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Funding arts and culture: everyday experiences and organisational portfolio precarity

Funding arts and culture: everyday experiences and organisational portfolio precarity
Funding arts and culture: everyday experiences and organisational portfolio precarity

This article examines the everyday experiences of arts and cultural organisations in negotiating the UK government and cultural policy priority for funding income diversification. Identifying the challenges of declining public funding and the connected pressures for arts and cultural organisations to be accountable, this article positions income diversification in relation to New Public Managerialism. In doing so, the need to examine the everyday experiences of how arts and cultural organisations engage with and respond to the income diversification priority is established. This article then presents findings from empirical research with arts and cultural organisations under the following three themes: balancing simultaneous sources, managing timelines and working through change. The discussion develops this analysis by identifying portfolio working and precarity as prominent and significant features of organisations’ experiences. Portfolio working is evident in how organisations identify and manage multiple, potential funding sources. Precarity is evident in the uncertainty and instability of managing the multiple funding sources, and in the way that organisations address operational issues of planning and working practices. To conclude, the concept of organisational portfolio precarity is proposed as a way to critically understand the everyday situations and implications of how art and cultural organisations respond to the income diversification priority.

Arts and cultural organisations, New Public Managerialism, austerity, cultural industries, cultural policy, portfolio working, precarity
1367-5494
Ashton, Daniel
b267eae4-7bdb-4fe3-9267-5ebad36e86f7
Ashton, Daniel
b267eae4-7bdb-4fe3-9267-5ebad36e86f7

Ashton, Daniel (2022) Funding arts and culture: everyday experiences and organisational portfolio precarity. European Journal of Cultural Studies. (doi:10.1177/13675494221118386).

Record type: Article

Abstract

This article examines the everyday experiences of arts and cultural organisations in negotiating the UK government and cultural policy priority for funding income diversification. Identifying the challenges of declining public funding and the connected pressures for arts and cultural organisations to be accountable, this article positions income diversification in relation to New Public Managerialism. In doing so, the need to examine the everyday experiences of how arts and cultural organisations engage with and respond to the income diversification priority is established. This article then presents findings from empirical research with arts and cultural organisations under the following three themes: balancing simultaneous sources, managing timelines and working through change. The discussion develops this analysis by identifying portfolio working and precarity as prominent and significant features of organisations’ experiences. Portfolio working is evident in how organisations identify and manage multiple, potential funding sources. Precarity is evident in the uncertainty and instability of managing the multiple funding sources, and in the way that organisations address operational issues of planning and working practices. To conclude, the concept of organisational portfolio precarity is proposed as a way to critically understand the everyday situations and implications of how art and cultural organisations respond to the income diversification priority.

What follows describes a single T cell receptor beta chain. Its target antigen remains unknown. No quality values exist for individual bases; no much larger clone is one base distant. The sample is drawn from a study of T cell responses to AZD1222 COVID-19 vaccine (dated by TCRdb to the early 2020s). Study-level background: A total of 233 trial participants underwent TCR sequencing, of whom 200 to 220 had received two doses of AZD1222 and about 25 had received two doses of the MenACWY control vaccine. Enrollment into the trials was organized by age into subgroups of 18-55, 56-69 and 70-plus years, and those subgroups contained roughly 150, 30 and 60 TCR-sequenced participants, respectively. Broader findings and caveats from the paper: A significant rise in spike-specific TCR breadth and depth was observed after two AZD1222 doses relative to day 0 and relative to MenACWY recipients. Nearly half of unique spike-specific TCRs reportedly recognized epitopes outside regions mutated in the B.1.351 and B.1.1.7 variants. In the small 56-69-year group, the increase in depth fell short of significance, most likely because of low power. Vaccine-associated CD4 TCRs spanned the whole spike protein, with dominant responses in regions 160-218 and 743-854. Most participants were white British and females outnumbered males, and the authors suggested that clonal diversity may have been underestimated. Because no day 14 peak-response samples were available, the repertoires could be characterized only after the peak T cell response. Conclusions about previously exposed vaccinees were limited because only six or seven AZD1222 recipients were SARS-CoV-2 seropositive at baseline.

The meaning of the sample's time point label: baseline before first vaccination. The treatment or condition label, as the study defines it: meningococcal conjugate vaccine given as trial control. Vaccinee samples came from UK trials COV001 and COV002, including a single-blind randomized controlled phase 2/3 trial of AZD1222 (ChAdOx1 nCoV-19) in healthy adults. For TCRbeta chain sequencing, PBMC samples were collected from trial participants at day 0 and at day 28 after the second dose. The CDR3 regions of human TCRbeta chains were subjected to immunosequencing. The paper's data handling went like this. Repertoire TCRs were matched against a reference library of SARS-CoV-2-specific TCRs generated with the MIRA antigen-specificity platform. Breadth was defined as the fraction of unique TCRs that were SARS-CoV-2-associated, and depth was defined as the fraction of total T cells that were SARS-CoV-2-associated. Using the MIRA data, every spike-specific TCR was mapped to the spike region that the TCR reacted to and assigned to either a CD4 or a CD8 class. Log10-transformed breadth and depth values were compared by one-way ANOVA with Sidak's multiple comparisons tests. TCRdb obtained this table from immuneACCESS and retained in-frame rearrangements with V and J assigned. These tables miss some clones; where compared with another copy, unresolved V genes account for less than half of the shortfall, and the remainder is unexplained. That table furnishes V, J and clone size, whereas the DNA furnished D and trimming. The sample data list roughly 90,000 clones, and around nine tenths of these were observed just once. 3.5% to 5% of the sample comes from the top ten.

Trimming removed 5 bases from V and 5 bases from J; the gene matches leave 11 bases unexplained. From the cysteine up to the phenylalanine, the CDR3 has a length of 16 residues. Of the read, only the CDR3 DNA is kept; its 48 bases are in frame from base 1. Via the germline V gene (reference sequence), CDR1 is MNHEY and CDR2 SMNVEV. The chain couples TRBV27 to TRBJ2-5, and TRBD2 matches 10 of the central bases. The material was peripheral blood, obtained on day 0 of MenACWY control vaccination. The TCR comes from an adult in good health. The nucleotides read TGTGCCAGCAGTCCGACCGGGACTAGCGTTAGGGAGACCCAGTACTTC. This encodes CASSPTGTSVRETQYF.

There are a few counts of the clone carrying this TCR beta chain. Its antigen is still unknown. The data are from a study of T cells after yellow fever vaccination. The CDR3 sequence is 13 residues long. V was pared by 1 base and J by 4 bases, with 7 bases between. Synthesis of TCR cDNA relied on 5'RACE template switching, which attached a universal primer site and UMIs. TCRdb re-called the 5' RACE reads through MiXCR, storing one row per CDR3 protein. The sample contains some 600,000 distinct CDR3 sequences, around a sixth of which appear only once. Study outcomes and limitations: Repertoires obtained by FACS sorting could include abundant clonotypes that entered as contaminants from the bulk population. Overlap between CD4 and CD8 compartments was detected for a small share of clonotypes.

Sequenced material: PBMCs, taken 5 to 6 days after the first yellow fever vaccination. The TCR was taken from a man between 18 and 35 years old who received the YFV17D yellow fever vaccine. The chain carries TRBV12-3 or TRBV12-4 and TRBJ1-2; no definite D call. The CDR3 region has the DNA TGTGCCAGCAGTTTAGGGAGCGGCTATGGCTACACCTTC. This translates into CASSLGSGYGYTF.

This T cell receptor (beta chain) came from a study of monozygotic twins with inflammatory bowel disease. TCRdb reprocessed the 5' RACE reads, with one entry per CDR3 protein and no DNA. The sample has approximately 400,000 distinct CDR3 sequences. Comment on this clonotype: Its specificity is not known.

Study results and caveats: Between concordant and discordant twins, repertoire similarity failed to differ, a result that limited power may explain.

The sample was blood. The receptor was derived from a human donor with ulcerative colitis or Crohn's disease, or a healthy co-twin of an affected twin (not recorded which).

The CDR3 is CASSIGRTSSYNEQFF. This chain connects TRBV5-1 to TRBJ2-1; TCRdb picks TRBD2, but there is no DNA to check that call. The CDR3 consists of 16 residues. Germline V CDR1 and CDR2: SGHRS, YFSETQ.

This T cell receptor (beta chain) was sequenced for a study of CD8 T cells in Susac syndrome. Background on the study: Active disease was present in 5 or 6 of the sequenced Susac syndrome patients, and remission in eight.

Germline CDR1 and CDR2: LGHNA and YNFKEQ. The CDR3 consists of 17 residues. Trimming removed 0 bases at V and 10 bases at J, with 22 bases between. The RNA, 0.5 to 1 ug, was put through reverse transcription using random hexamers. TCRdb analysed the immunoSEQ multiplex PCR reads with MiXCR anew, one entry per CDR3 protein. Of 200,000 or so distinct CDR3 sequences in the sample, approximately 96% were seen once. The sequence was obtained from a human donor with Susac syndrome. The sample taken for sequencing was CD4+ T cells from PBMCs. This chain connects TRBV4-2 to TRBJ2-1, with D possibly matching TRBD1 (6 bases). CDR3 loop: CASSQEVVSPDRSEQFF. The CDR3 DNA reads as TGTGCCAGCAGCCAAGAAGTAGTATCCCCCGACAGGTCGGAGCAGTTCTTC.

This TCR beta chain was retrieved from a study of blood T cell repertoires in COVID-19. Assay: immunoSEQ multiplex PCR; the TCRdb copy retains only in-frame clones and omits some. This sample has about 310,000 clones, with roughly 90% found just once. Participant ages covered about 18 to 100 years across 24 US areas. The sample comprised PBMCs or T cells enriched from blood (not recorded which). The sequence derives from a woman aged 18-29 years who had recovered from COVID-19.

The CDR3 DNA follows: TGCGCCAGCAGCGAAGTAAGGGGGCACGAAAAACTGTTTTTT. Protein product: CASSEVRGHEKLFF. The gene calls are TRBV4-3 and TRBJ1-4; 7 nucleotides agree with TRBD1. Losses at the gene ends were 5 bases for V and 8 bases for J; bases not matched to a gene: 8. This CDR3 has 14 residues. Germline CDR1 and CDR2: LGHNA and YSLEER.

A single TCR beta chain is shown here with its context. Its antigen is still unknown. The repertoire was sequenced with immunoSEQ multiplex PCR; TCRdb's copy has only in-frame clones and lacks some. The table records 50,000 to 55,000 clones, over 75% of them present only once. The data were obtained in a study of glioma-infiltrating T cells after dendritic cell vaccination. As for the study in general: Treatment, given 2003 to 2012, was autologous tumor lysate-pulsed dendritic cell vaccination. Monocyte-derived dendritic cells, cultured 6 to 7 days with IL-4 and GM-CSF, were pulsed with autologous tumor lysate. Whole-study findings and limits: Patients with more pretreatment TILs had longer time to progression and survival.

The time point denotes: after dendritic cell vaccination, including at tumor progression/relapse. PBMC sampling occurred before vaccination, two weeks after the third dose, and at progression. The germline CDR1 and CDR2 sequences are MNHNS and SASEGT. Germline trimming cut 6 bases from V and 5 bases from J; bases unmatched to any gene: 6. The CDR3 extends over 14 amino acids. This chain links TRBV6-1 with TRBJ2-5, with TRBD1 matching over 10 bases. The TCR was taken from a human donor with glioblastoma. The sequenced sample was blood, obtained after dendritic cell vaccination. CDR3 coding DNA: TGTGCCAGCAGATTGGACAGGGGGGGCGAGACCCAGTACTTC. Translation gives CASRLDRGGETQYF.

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Ashton, D. (2022) Funding arts and culture, EJCS
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More information

e-pub ahead of print date: 23 September 2022
Published date: 23 September 2022
Additional Information: Funding Information: I would like to acknowledge support from the Winchester School of Art Strategic Research Fund that enabled this project. Many thanks to all the participants for generously giving their time and insights. Thanks also to Dr Tully Barnett for the hugely helpful conversations and explorations that were supported through the Australian Research Council – Linkage Scheme project, ‘Meaningfully Communicating the Value of Arts and Culture through Reporting’. Many thanks to the editors and peer reviewers with the European Journal of Cultural Studies for the invaluable comments and suggestions that were composed with such care and support. Funding Information: The author(s) received financial support for the research, authorship, and publication of this article from the Winchester School of Art Strategic Research Fund, University of Southampton. Publisher Copyright: © The Author(s) 2022.
Keywords: Arts and cultural organisations, New Public Managerialism, austerity, cultural industries, cultural policy, portfolio working, precarity

Identifiers

Local EPrints ID: 470398
URI: http://eprints.soton.ac.uk/id/eprint/470398
ISSN: 1367-5494
PURE UUID: 31acfb33-4f98-49a6-84e5-f5a516144023
ORCID for Daniel Ashton: ORCID iD orcid.org/0000-0002-3120-1783

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Date deposited: 10 Oct 2022 16:36
Last modified: 11 Oct 2022 01:47

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